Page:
It was heartening to hear Harriet Harman, the Deputy Leader of the Labour Party, trying to shed her image of po-faced sanctimoniousness by essaying a witticism at the expense of the Treasury Secretary by calling him "one ginger rodent who would not be welcome in Scotland". It was disappointing however to hear that she felt she had to apologize almost immediately afterwards, and even more disappointing for her when her victim came back with the immediate riposte that he was proud of being ginger and didn't mind being a rodent, who was busily engaged in clearing up the mess left by other people!
But Harriet was right, squirrels can be a blinking nuisance. Our neighbour has a thatched roof and a family of squirrels are busily engaged at present in chewing away most of the electric cables in his loft. They come for lunch to our house, eating whatever we put out for the birds now that they've stripped the hazelnut bushes and the walnut tree. In other words the Treasury Secretary won't be satisfied until he's had your nuts, and then he'll rob your bird.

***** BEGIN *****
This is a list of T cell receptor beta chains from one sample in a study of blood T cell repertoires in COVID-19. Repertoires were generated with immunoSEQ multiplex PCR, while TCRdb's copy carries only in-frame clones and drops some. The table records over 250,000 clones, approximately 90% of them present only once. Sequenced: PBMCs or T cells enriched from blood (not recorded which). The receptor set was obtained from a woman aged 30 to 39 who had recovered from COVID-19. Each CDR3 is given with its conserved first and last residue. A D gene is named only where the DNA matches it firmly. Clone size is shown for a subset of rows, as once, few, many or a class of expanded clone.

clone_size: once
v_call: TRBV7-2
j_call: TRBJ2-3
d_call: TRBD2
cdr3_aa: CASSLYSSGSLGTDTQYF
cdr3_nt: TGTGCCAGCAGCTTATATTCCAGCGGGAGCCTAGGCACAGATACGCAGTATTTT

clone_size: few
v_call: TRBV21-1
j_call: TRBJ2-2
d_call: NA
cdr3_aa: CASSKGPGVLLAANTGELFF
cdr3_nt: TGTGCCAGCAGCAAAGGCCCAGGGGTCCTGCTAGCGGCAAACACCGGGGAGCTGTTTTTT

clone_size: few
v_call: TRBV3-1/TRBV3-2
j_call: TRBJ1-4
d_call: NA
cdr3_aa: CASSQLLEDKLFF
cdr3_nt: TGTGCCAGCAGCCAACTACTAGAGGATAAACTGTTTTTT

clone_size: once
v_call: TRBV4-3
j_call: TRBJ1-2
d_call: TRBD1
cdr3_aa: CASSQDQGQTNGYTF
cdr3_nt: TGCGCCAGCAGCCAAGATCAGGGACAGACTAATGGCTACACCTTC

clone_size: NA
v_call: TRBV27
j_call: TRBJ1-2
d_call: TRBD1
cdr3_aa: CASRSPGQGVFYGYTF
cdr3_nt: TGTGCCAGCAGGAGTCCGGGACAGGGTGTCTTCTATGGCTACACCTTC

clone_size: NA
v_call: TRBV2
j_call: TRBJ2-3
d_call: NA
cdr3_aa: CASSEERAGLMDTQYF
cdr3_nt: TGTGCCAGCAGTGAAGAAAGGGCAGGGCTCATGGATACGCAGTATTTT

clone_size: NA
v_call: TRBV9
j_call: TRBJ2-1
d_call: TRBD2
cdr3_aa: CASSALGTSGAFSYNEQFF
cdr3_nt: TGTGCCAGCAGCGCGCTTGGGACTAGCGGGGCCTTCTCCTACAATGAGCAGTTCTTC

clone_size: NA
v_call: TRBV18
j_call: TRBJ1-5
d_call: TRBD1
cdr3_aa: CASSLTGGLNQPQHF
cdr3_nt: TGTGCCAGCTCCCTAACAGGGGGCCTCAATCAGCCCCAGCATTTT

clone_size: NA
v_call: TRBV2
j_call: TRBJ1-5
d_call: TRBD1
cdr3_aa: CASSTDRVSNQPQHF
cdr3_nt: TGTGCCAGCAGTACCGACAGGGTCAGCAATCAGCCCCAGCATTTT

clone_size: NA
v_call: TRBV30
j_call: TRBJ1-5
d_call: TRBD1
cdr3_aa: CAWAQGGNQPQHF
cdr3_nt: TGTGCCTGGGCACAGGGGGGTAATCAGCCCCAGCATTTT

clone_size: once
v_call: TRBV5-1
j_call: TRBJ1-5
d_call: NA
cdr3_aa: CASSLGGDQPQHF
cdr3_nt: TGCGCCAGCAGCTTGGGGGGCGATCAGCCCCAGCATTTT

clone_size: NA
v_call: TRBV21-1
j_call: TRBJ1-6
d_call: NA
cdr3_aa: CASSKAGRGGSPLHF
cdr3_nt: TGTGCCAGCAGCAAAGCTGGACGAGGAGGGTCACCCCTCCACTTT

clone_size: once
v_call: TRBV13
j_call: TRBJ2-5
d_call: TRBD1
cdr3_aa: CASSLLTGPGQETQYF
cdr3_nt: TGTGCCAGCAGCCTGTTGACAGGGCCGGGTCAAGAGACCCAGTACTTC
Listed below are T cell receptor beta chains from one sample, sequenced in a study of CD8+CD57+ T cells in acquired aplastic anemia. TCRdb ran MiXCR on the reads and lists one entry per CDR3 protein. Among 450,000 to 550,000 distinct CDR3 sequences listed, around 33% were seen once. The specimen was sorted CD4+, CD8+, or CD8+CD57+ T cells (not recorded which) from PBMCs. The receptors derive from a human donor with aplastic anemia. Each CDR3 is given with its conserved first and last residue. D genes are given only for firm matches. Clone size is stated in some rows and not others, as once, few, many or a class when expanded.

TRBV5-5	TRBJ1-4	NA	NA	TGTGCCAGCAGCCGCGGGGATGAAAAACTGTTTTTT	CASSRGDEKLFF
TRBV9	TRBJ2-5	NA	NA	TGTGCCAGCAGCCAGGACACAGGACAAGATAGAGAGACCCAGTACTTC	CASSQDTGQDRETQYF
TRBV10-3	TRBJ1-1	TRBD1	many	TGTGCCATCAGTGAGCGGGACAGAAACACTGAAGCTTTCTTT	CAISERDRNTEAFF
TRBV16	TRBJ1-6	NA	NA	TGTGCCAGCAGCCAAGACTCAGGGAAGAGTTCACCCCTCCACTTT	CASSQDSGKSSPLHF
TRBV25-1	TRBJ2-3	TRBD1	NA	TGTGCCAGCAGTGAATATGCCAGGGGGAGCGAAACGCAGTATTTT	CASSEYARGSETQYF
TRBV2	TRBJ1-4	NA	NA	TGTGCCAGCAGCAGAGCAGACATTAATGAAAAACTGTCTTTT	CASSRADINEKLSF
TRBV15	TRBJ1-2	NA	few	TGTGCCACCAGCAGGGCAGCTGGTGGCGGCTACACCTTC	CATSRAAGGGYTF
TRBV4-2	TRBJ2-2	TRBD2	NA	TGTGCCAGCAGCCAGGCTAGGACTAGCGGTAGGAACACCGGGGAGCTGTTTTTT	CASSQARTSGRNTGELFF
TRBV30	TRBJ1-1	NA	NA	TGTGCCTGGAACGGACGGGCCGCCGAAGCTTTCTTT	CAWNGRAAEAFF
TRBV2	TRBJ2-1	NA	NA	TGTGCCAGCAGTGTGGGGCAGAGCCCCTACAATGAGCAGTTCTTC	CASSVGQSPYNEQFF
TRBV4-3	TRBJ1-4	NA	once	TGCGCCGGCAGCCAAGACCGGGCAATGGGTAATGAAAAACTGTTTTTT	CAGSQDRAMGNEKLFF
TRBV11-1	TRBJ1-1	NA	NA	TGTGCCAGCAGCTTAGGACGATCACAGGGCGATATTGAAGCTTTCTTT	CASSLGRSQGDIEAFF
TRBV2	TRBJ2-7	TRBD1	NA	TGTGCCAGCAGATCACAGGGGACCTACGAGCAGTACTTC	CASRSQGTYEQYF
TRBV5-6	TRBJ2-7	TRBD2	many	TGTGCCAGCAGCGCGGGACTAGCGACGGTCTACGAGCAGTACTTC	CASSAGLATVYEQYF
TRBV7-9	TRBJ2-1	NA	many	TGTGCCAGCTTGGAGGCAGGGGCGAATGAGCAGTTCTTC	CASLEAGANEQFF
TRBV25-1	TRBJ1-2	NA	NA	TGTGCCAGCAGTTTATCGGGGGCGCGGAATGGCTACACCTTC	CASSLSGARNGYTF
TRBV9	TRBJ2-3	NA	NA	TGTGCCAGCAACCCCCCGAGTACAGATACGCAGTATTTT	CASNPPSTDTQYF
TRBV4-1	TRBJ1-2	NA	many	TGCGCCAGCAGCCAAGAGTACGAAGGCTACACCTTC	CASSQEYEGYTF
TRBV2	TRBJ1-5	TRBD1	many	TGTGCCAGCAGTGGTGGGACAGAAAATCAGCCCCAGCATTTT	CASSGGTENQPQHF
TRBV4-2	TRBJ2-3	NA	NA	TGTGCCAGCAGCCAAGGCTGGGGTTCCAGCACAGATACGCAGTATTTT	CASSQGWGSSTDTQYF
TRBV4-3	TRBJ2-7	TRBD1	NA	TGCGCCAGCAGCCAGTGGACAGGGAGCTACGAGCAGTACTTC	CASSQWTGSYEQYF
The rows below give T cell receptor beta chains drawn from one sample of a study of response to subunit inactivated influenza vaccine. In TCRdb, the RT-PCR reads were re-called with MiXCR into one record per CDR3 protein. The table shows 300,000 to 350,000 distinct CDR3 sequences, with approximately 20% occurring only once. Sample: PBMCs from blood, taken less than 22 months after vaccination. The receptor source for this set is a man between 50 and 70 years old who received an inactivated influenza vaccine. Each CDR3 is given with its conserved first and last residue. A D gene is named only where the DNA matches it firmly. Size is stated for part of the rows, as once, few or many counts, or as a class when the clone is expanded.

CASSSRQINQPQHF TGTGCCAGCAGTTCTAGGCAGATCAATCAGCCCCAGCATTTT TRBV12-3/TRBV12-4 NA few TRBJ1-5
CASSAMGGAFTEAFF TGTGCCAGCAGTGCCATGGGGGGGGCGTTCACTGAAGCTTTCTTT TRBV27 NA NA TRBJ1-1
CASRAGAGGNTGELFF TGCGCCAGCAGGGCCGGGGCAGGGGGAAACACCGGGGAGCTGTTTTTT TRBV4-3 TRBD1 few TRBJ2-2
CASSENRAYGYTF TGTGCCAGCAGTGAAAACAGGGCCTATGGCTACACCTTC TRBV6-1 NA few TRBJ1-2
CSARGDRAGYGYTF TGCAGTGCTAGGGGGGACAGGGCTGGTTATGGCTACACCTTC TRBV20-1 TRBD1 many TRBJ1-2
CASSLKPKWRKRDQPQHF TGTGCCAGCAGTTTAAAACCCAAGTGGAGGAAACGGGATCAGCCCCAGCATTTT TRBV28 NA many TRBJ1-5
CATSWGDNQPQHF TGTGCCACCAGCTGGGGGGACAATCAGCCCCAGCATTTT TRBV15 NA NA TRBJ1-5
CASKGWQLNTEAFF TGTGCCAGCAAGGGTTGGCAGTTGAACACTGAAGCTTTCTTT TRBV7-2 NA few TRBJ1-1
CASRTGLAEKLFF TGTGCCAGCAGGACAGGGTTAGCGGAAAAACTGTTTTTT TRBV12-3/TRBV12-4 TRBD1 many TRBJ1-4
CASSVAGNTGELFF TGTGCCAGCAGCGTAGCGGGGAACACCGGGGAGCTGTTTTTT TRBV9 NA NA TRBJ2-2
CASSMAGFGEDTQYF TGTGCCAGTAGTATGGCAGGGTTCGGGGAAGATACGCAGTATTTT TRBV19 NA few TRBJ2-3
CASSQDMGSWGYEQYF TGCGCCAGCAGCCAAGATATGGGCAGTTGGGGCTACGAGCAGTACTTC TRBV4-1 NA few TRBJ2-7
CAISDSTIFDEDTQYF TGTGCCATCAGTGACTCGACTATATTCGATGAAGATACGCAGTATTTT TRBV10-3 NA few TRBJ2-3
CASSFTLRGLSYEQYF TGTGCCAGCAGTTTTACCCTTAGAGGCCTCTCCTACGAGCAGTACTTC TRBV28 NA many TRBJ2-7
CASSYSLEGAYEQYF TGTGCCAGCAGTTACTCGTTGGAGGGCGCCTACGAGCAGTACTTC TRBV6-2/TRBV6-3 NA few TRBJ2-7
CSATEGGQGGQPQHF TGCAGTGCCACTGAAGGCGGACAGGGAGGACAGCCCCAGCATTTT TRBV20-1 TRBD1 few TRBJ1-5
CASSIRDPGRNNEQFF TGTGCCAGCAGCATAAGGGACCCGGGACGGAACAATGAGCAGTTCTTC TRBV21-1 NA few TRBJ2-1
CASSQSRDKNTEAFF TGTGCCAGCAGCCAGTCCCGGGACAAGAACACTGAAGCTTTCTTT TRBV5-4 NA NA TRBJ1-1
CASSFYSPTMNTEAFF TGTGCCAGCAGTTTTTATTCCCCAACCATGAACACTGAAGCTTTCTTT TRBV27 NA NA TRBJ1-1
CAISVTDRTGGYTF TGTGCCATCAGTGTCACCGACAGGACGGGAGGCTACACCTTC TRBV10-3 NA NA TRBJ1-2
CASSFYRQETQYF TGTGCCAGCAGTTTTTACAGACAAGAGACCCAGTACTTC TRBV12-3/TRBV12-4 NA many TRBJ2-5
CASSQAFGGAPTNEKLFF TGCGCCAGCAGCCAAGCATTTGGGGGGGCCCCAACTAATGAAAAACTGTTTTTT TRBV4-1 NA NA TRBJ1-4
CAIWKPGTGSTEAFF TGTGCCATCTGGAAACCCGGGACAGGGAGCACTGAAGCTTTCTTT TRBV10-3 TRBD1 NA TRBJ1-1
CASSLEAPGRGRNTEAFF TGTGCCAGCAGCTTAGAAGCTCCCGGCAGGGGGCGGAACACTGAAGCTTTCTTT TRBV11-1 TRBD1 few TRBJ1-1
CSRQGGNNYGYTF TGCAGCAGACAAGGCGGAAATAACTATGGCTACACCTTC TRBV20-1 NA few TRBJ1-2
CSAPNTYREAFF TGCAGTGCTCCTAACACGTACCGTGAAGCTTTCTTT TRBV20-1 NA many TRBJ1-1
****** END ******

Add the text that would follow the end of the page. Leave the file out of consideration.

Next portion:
I'm not sure though why people should think its an insult to be called ginger. I've heard people say that the most unbelieveable part of the Harry Potter films is the claim that it features 'a ginger' with two friends, but I think most chaps would have been very friendly indeed with the Pre-Raphaelite beauties, if they had the chance. It sounds to me as though this 'gingerism' is yet another regrettable '-ism' which we should strive to combat. After all people with no hair already suffer from 'baldism', brown-haired people from 'boring mouseyism', black-haired people are called spicks (in USA) or half-caste (in UK), and we all know about blondes, although it never worried Dolly Parton because, she said, she knows that blondes are really smart and she knows that she's not really blonde.
And I understand that red hair is already well established in Scotland, and the Celts may not like the epithet ginger rodent.
So, nice try, Harriet, but 'nil point'.